GE Studies Scrapping Annual Raise in Nod to Shifting Priorities

GE Studies Scrapping Annual Raise in Nod to Shifting Priorities

June 6, 2016
"Big companies want to be like small companies,” said  Ranjay Gulati, a professor at Harvard Business School. To get there, he said, GE is “willing to take on what may look like some sacred cows.”      

General Electric Co. (IW 500/6) is the laboratory of American management. So when the manufacturing giant says it’s rethinking a bedrock tradition of corporate life -- the annual raise -- you can bet that C-suites everywhere will be watching closely.

GE executives are reviewing whether annual updates to compensation are the best response to the achievements and needs of employees. The company may also scrap the longstanding and much-imitated system of rating staff on a five-point scale. Decisions on both issues may come within the next several months, spokeswoman Valerie Van den Keybus said by phone.

“We uncovered an opportunity to improve the way we reward people for their contributions,” Janice Semper, GE’s head of executive development, said in an e-mailed response to questions. She said it will involve “being flexible and re-thinking how we define rewards, acknowledging that employees and managers are already thinking beyond annual compensation in this space.”

In the upper reaches of the U.S. labor market, a broader shift in benefits is already under way. Businesses are competing over younger workers for whom other perks may be as important as pay, and senior employees looking for more flexibility as they near retirement. To lure and retain talent, they’re ready to reconsider everything from parental leave and paid time off to when and how performance is rated.

Netflix Inc. said last year that employees can take a year off for child care, and many more companies including Adobe Systems Inc. are offering at least six months. Goldman Sachs and Microsoft Corp., as well as GE itself, are among employers to announce an overhaul of performance review systems in the past year.

Ending annual raises hasn’t played much part in the conversation -- yet. When GE considers something like that, “other companies will do it too,” said Ranjay Gulati, a professor at Harvard Business School.

“People are looking for more flexibility, not more pay necessarily,” he said. “Relying on annual rhythms makes it artificial.”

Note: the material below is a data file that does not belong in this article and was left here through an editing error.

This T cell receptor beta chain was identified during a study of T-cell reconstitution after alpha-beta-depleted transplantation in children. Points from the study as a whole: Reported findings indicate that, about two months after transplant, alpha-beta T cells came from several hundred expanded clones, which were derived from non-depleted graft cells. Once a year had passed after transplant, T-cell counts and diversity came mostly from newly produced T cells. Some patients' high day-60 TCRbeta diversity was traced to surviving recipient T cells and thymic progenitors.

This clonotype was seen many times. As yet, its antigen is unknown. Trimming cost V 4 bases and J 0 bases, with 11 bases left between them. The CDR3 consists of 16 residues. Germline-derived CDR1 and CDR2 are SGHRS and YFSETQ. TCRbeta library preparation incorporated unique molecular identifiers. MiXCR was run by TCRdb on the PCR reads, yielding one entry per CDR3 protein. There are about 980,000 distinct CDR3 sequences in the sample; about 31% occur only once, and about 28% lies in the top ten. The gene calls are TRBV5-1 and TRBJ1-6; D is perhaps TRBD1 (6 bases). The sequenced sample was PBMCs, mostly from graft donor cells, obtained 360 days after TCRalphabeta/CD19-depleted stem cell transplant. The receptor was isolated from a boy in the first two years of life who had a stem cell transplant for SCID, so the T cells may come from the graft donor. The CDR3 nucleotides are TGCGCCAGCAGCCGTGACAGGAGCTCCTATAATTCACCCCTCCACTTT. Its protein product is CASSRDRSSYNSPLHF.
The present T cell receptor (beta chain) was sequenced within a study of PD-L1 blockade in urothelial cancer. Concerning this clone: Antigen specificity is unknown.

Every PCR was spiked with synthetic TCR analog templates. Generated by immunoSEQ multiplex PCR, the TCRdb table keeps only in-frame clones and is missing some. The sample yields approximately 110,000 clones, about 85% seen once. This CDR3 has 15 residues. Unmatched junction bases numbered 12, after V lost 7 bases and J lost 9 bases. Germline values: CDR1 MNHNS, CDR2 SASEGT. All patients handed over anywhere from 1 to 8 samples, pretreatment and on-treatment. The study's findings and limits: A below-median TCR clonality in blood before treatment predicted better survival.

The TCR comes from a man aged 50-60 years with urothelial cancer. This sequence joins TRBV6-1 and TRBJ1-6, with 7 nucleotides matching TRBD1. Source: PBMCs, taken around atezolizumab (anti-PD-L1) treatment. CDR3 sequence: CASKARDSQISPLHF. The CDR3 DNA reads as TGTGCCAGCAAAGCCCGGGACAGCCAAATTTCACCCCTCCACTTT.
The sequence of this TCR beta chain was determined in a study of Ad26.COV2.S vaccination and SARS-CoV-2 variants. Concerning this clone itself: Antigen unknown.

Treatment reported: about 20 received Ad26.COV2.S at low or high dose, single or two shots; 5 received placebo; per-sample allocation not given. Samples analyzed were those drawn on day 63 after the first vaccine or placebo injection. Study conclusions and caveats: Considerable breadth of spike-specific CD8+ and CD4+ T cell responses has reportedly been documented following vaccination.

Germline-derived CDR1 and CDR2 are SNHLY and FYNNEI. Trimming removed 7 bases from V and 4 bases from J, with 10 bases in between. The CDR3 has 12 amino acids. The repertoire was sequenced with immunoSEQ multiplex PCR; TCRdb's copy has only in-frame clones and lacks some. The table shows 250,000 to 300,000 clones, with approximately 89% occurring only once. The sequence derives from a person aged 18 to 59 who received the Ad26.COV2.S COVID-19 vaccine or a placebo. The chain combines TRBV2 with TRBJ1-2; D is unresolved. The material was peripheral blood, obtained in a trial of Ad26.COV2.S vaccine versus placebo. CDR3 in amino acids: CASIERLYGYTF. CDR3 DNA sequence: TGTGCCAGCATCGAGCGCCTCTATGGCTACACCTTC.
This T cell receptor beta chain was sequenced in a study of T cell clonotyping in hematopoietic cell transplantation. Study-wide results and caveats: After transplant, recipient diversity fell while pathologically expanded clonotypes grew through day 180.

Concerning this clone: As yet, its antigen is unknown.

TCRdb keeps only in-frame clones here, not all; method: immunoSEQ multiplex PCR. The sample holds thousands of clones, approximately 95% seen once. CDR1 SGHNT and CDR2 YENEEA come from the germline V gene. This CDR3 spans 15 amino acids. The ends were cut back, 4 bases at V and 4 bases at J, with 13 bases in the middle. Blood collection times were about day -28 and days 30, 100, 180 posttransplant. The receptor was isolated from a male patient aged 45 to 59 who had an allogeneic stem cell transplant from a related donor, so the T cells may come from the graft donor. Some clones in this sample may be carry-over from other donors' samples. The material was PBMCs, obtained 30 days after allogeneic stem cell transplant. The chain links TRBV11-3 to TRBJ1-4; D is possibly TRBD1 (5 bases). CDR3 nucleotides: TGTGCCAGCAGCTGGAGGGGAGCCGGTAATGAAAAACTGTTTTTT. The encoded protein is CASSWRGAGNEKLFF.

If America’s most-skilled employees can increasingly order up bespoke packages from their bosses, something like the opposite is happening at the bottom end of the labor market, where temporary or contracted-out jobs with limited benefits make up a growing share. Less than a quarter of all companies in the U.S. offer parents any paid time off, and only about 44% of workers qualify even for guaranteed unpaid leave. The gap is fueling concern about rising inequality, and Democratic presidential candidates are backing efforts to enshrine longer parental and sick leave in law, rather than leaving it to the whims of employers.

Across the corporate world, few practices command such broad assent as the annual raise.

Only 1.2% of U.S. companies use a discretionary timescale for increasing base pay, according to this year’s compensation survey by Mercer LLC. About 90% of companies have a fixed date when everyone receives their raise, assuming one is granted, while about 5% make the change for each employee on the anniversary of their hiring or move to their current job.

The idea of a fixed raise-day took root in the 1960s, said Steve Gross, a senior partner at Mercer. Before that, with inflation so low that stores often painted prices on their windows because they rarely changed, employees would typically get a pay increase when they changed job, rather than as an annual event, he said.

Now, with younger workers in particular staying with companies for shorter spells, a year may be too long to wait, Gross said. “It’s more like employees are serving tours of duty and you need to get them to re-enlist and get them re-engaged,” he said.

The 124-year-old GE, one of the original dozen members of the Dow Jones Industrial Average, has long been a trend-setter. Its management ideas are taught at business schools, and its executives have moved on to head other major companies. The review system championed by former CEO Jack Welch, in which the worst-performers were fired, spread widely.

Current CEO Jeffrey Immelt says he’s seeking to simplify the company and streamline decision-making. GE recently introduced a new method of performance review centered around a phone app called PD@GE that employees use to assess both subordinates and superiors. It aims to replace a once-a-year conversation with rolling feedback.

It was during discussion of that new system, which will be extended to most of the company’s 185,000 white-collar employees this year, that the company decided it will also review the timing of compensation changes, Van den Keybus said.

Some of Immelt’s overhaul draws inspiration from Silicon Valley, whose startups are disrupting many established business practices.

“The fascinating juxtaposition today is, big companies want to be like small companies,” Harvard’s Gulati said. To get there, he said, GE is “willing to take on what may look like some sacred cows.”

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